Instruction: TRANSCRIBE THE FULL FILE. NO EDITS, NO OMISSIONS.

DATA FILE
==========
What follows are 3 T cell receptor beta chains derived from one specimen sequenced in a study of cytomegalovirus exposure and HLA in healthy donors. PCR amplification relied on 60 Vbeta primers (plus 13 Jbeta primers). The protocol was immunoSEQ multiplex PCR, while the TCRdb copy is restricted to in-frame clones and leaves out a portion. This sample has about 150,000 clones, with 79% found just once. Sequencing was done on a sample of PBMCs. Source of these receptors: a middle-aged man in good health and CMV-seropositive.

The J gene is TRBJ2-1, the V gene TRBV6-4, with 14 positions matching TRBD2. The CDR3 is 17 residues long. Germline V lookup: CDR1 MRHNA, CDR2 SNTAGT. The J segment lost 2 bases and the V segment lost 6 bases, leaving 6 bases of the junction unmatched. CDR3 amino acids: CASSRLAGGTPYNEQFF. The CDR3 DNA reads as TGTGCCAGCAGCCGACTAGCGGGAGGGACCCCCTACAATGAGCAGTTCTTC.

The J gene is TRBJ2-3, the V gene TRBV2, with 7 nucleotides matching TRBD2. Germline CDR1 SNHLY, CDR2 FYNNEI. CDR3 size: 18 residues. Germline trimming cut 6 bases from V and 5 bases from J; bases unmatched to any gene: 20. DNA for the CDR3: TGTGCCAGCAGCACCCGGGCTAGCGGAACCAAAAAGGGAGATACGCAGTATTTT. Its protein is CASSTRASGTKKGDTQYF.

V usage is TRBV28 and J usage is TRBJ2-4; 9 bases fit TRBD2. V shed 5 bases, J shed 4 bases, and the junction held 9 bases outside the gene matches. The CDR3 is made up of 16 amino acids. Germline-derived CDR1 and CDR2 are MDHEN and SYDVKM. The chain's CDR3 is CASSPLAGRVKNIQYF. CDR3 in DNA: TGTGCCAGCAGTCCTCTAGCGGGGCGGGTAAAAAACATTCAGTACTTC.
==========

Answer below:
What follows are 3 T cell receptor beta chains derived from one specimen sequenced in a study of cytomegalovirus exposure and HLA in healthy donors. PCR amplification relied on 60 Vbeta primers (plus 13 Jbeta primers). The protocol was immunoSEQ multiplex PCR, while the TCRdb copy is restricted to in-frame clones and leaves out a portion. This sample has about 150,000 clones, with 79% found just once. Sequencing was done on a sample of PBMCs. Source of these receptors: a middle-aged man in good health and CMV-seropositive.

The J gene is TRBJ2-1, the V gene TRBV6-4, with 14 positions matching TRBD2. The CDR3 is 17 residues long. Germline V lookup: CDR1 MRHNA, CDR2 SNTAGT. The J segment lost 2 bases and the V segment lost 6 bases, leaving 6 bases of the junction unmatched. CDR3 amino acids: CASSRLAGGTPYNEQFF. The CDR3 DNA reads as TGTGCCAGCAGCCGACTAGCGGGAGGGACCCCCTACAATGAGCAGTTCTTC.

The J gene is TRBJ2-3, the V gene TRBV2, with 7 nucleotides matching TRBD2. Germline CDR1 SNHLY, CDR2 FYNNEI. CDR3 size: 18 residues. Germline trimming cut 6 bases from V and 5 bases from J; bases unmatched to any gene: 20. DNA for the CDR3: TGTGCCAGCAGCACCCGGGCTAGCGGAACCAAAAAGGGAGATACGCAGTATTTT. Its protein is CASSTRASGTKKGDTQYF.

V usage is TRBV28 and J usage is TRBJ2-4; 9 bases fit TRBD2. V shed 5 bases, J shed 4 bases, and the junction held 9 bases outside the gene matches. The CDR3 is made up of 16 amino acids. Germline-derived CDR1 and CDR2 are MDHEN and SYDVKM. The chain's CDR3 is CASSPLAGRVKNIQYF. CDR3 in DNA: TGTGCCAGCAGTCCTCTAGCGGGGCGGGTAAAAAACATTCAGTACTTC.